At the Trevin Wax blog today I read the following, Hell was in turmoil:
Let no one lament persistent failings, for forgiveness has risen from the grave.
Let no one fear death, for the death of our Saviour has set us free.
The Lord has destroyed death by enduring it.
The Lord vanquished hell when he descended into it.
The Lord put hell in turmoil even as it tasted of his flesh.
Hell was in turmoil having been eclipsed.
Hell was in turmoil having been mocked.
Hell was in turmoil having been destroyed.
Hell was in turmoil having been abolished.
Hell was in turmoil having been made captive.
Hell grasped a corpse, and met God.
Hell seized earth, and encountered Heaven.
Hell took what it saw, and was overcome by what it could not see.
O Death, where is your sting?
O Hell, where is your victory?
Christ is risen, and you are cast down!
Christ is risen, and the tomb is emptied of its dead.
I think most of us are somewhat wary of unreferenced material of this nature, splendid and true though the statements are. A PG reference would be so much nicer!
But surely Chrysostom must have preached more than 2 sermons at Easter? In the CPG, vol. 2, p.573, I find a number of entries:
4605, Sermo catecheticus in pascha, PG 59, 721-724.
4606, In sanctum pascha sermo 1, PG 59, 723-726; followed by 6 more sermons of the same kind, all published by P. Nautin in Sources Chretiennes 36, SC27 and SC48.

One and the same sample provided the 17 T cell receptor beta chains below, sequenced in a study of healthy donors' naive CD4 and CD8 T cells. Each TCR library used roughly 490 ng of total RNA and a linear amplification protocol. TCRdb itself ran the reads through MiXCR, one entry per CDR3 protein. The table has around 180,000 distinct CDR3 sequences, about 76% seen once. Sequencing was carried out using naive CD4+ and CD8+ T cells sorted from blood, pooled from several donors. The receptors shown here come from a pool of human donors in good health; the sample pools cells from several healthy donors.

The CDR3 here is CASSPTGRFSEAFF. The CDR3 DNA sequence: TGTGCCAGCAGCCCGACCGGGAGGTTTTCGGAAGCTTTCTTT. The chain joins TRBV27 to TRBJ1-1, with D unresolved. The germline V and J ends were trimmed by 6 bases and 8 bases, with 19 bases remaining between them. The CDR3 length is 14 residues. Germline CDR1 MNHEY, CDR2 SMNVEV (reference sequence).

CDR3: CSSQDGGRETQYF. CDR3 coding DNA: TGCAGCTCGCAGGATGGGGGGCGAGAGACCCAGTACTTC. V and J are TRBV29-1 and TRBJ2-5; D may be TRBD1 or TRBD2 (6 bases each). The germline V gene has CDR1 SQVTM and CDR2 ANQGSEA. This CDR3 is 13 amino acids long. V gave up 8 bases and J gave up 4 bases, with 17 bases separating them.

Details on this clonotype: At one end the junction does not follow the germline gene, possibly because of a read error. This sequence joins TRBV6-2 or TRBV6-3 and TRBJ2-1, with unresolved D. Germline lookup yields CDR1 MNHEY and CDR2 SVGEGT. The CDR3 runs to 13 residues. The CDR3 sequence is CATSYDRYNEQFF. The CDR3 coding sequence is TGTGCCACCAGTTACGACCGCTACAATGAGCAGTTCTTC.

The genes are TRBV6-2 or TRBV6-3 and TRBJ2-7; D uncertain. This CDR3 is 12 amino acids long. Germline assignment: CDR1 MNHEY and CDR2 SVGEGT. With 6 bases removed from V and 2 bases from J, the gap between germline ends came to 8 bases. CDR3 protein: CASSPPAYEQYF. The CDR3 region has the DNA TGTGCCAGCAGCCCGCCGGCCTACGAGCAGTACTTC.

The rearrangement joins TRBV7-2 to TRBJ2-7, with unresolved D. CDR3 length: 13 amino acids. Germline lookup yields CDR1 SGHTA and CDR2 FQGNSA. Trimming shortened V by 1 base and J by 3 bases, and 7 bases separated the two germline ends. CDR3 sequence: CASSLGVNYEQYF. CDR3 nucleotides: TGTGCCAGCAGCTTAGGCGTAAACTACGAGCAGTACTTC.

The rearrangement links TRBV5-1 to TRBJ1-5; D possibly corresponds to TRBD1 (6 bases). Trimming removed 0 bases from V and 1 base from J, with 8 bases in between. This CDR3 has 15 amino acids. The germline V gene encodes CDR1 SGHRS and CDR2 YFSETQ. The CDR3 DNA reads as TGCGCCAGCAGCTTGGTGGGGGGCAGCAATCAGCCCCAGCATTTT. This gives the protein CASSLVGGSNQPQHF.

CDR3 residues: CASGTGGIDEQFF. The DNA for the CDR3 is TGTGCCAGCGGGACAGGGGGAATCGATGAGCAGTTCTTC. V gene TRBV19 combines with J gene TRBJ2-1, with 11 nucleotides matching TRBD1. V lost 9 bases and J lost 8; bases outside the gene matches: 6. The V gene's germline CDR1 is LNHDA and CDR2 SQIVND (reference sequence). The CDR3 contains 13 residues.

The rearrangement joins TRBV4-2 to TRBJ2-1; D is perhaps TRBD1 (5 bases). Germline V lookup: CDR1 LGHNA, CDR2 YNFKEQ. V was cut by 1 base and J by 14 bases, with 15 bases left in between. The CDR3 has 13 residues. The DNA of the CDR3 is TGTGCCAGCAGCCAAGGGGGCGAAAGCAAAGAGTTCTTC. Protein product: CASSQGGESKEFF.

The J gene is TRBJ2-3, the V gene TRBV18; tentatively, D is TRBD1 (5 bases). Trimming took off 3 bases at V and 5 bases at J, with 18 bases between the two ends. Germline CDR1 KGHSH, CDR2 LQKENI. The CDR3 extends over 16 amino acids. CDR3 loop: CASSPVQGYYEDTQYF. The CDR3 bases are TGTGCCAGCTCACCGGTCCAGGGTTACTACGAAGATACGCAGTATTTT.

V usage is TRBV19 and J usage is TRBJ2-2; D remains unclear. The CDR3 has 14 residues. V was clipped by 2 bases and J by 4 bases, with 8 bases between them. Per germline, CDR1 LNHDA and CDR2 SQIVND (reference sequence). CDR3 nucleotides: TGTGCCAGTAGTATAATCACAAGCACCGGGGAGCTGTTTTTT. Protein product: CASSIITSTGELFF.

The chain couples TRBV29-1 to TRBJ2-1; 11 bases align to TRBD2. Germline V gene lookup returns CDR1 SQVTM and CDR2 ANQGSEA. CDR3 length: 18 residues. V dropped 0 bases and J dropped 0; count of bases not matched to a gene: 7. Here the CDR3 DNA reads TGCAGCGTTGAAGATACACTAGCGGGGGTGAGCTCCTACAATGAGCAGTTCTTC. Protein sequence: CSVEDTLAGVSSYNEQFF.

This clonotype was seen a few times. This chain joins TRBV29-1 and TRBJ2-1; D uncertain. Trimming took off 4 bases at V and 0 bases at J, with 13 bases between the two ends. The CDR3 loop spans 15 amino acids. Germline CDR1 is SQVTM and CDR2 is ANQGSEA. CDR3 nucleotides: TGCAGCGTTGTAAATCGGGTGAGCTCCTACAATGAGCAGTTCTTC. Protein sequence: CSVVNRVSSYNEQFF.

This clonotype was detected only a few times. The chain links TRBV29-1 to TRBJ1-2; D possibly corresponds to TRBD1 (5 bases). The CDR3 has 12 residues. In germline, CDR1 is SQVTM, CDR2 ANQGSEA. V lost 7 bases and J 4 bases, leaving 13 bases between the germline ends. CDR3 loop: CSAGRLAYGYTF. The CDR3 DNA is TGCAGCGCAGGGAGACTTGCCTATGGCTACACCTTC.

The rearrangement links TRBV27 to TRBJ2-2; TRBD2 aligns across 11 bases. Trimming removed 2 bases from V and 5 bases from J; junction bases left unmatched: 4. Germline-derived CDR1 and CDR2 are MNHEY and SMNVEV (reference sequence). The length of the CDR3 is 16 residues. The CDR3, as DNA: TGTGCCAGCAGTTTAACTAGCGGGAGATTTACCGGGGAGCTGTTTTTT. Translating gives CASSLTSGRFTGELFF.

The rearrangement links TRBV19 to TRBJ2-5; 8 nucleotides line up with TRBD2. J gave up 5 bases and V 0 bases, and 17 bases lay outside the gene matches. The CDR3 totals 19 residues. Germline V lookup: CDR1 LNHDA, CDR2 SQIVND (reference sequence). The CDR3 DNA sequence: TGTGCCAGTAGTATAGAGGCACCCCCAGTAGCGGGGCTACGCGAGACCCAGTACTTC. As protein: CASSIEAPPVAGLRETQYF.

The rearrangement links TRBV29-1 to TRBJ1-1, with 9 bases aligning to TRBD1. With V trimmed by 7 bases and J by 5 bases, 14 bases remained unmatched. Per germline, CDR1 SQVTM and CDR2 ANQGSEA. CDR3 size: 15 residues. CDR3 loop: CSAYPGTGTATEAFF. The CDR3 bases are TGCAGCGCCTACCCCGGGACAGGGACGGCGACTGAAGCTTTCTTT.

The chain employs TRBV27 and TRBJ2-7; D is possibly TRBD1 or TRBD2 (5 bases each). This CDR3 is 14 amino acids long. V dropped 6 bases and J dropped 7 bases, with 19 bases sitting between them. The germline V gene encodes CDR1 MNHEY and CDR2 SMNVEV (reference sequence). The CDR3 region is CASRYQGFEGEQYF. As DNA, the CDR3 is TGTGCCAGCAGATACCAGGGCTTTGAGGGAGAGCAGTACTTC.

Hmm. Let’s look these up. And we find … yes, the first item is the source.
It’s very short fragment of only a couple of pages, plainly mutilated. Both the Lavergne and Dobbs translations translate the whole of Migne’s text. It is placed by Migne, the PG editor, among the spuria, and the other sermons likewise.
Let’s see what Nautin has to say about these items.
In SC 36, he discusses sermones 1-3 (CPG 4606-8). All this material is transmitted under the name of Chrysostom. But both Henry Savile and Bernard Montfaucon rejected this authorship. And Nautin states that the 7 homilies are not by the same author. Homily 6 is attributed to a pseudo-Hippolytus; but there are several authors in the collection. He does feel that the works must date from the late 4th – early 5th century. Unfortunately he does not discuss our text.
-  SC36, p.26. ↩